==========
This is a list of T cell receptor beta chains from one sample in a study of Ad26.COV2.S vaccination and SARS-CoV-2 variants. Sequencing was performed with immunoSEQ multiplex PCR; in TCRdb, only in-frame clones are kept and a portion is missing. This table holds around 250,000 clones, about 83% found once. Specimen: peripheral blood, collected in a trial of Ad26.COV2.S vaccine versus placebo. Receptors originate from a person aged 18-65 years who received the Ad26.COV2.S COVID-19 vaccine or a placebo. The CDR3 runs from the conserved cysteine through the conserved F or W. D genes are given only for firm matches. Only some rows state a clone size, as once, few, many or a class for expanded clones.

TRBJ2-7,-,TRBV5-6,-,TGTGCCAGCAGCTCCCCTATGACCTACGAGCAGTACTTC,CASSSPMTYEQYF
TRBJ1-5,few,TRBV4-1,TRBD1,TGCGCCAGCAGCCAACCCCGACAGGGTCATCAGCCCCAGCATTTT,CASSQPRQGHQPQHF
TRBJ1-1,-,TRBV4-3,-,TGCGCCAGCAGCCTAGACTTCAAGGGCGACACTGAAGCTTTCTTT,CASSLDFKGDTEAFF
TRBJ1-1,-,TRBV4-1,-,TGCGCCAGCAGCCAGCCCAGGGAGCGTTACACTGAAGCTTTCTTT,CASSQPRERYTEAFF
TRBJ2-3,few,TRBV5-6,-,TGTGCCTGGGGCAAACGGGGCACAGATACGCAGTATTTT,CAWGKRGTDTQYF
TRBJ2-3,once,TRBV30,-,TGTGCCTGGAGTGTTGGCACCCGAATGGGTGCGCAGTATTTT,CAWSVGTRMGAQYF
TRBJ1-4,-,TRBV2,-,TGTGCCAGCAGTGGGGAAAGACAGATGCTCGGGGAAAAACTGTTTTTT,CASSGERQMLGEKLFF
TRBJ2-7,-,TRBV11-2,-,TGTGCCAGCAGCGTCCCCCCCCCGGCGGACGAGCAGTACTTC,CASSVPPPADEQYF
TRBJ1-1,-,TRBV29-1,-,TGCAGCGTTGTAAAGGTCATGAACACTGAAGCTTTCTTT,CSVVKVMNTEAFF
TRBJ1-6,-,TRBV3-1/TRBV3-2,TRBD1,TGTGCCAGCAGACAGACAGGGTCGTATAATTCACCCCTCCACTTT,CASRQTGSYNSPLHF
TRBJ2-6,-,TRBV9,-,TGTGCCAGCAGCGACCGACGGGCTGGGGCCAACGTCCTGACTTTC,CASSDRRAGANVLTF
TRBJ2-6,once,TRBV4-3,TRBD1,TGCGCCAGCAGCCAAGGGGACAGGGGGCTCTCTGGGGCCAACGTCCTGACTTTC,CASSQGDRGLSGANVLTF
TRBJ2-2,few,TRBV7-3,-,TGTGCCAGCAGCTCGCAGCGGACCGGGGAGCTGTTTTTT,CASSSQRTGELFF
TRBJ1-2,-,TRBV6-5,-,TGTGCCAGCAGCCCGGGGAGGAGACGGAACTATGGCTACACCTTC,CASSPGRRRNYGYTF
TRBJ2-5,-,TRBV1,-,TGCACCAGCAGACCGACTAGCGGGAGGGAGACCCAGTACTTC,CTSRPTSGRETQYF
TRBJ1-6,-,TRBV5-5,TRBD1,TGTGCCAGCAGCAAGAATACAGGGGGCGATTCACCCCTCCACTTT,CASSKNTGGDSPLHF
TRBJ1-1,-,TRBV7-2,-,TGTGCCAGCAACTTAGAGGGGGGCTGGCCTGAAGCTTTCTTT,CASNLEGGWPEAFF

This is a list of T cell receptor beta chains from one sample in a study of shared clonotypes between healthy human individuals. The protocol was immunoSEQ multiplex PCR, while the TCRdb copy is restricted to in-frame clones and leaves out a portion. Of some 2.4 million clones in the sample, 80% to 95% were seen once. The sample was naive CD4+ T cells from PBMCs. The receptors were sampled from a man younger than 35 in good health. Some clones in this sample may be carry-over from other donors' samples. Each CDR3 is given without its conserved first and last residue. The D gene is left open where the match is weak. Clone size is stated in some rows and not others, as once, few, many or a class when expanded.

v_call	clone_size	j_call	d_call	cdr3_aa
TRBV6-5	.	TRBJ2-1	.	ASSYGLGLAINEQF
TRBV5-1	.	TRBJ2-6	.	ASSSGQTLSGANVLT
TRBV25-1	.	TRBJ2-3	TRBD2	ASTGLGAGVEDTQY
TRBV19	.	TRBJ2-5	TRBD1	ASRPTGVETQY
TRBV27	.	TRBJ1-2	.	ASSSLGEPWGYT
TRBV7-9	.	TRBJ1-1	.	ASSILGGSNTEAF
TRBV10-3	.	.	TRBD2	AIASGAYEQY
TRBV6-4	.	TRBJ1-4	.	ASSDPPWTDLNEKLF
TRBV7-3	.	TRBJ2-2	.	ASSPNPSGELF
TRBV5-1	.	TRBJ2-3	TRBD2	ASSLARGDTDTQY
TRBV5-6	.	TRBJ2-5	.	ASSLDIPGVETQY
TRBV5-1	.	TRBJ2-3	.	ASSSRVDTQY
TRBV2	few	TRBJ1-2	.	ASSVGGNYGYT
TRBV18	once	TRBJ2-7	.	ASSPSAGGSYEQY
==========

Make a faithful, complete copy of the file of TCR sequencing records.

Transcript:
This is a list of T cell receptor beta chains from one sample in a study of Ad26.COV2.S vaccination and SARS-CoV-2 variants. Sequencing was performed with immunoSEQ multiplex PCR; in TCRdb, only in-frame clones are kept and a portion is missing. This table holds around 250,000 clones, about 83% found once. Specimen: peripheral blood, collected in a trial of Ad26.COV2.S vaccine versus placebo. Receptors originate from a person aged 18-65 years who received the Ad26.COV2.S COVID-19 vaccine or a placebo. The CDR3 runs from the conserved cysteine through the conserved F or W. D genes are given only for firm matches. Only some rows state a clone size, as once, few, many or a class for expanded clones.

TRBJ2-7,-,TRBV5-6,-,TGTGCCAGCAGCTCCCCTATGACCTACGAGCAGTACTTC,CASSSPMTYEQYF
TRBJ1-5,few,TRBV4-1,TRBD1,TGCGCCAGCAGCCAACCCCGACAGGGTCATCAGCCCCAGCATTTT,CASSQPRQGHQPQHF
TRBJ1-1,-,TRBV4-3,-,TGCGCCAGCAGCCTAGACTTCAAGGGCGACACTGAAGCTTTCTTT,CASSLDFKGDTEAFF
TRBJ1-1,-,TRBV4-1,-,TGCGCCAGCAGCCAGCCCAGGGAGCGTTACACTGAAGCTTTCTTT,CASSQPRERYTEAFF
TRBJ2-3,few,TRBV5-6,-,TGTGCCTGGGGCAAACGGGGCACAGATACGCAGTATTTT,CAWGKRGTDTQYF
TRBJ2-3,once,TRBV30,-,TGTGCCTGGAGTGTTGGCACCCGAATGGGTGCGCAGTATTTT,CAWSVGTRMGAQYF
TRBJ1-4,-,TRBV2,-,TGTGCCAGCAGTGGGGAAAGACAGATGCTCGGGGAAAAACTGTTTTTT,CASSGERQMLGEKLFF
TRBJ2-7,-,TRBV11-2,-,TGTGCCAGCAGCGTCCCCCCCCCGGCGGACGAGCAGTACTTC,CASSVPPPADEQYF
TRBJ1-1,-,TRBV29-1,-,TGCAGCGTTGTAAAGGTCATGAACACTGAAGCTTTCTTT,CSVVKVMNTEAFF
TRBJ1-6,-,TRBV3-1/TRBV3-2,TRBD1,TGTGCCAGCAGACAGACAGGGTCGTATAATTCACCCCTCCACTTT,CASRQTGSYNSPLHF
TRBJ2-6,-,TRBV9,-,TGTGCCAGCAGCGACCGACGGGCTGGGGCCAACGTCCTGACTTTC,CASSDRRAGANVLTF
TRBJ2-6,once,TRBV4-3,TRBD1,TGCGCCAGCAGCCAAGGGGACAGGGGGCTCTCTGGGGCCAACGTCCTGACTTTC,CASSQGDRGLSGANVLTF
TRBJ2-2,few,TRBV7-3,-,TGTGCCAGCAGCTCGCAGCGGACCGGGGAGCTGTTTTTT,CASSSQRTGELFF
TRBJ1-2,-,TRBV6-5,-,TGTGCCAGCAGCCCGGGGAGGAGACGGAACTATGGCTACACCTTC,CASSPGRRRNYGYTF
TRBJ2-5,-,TRBV1,-,TGCACCAGCAGACCGACTAGCGGGAGGGAGACCCAGTACTTC,CTSRPTSGRETQYF
TRBJ1-6,-,TRBV5-5,TRBD1,TGTGCCAGCAGCAAGAATACAGGGGGCGATTCACCCCTCCACTTT,CASSKNTGGDSPLHF
TRBJ1-1,-,TRBV7-2,-,TGTGCCAGCAACTTAGAGGGGGGCTGGCCTGAAGCTTTCTTT,CASNLEGGWPEAFF

This is a list of T cell receptor beta chains from one sample in a study of shared clonotypes between healthy human individuals. The protocol was immunoSEQ multiplex PCR, while the TCRdb copy is restricted to in-frame clones and leaves out a portion. Of some 2.4 million clones in the sample, 80% to 95% were seen once. The sample was naive CD4+ T cells from PBMCs. The receptors were sampled from a man younger than 35 in good health. Some clones in this sample may be carry-over from other donors' samples. Each CDR3 is given without its conserved first and last residue. The D gene is left open where the match is weak. Clone size is stated in some rows and not others, as once, few, many or a class when expanded.

v_call	clone_size	j_call	d_call	cdr3_aa
TRBV6-5	.	TRBJ2-1	.	ASSYGLGLAINEQF
TRBV5-1	.	TRBJ2-6	.	ASSSGQTLSGANVLT
TRBV25-1	.	TRBJ2-3	TRBD2	ASTGLGAGVEDTQY
TRBV19	.	TRBJ2-5	TRBD1	ASRPTGVETQY
TRBV27	.	TRBJ1-2	.	ASSSLGEPWGYT
TRBV7-9	.	TRBJ1-1	.	ASSILGGSNTEAF
TRBV10-3	.	.	TRBD2	AIASGAYEQY
TRBV6-4	.	TRBJ1-4	.	ASSDPPWTDLNEKLF
TRBV7-3	.	TRBJ2-2	.	ASSPNPSGELF
TRBV5-1	.	TRBJ2-3	TRBD2	ASSLARGDTDTQY
TRBV5-6	.	TRBJ2-5	.	ASSLDIPGVETQY
TRBV5-1	.	TRBJ2-3	.	ASSSRVDTQY
TRBV2	few	TRBJ1-2	.	ASSVGGNYGYT
TRBV18	once	TRBJ2-7	.	ASSPSAGGSYEQY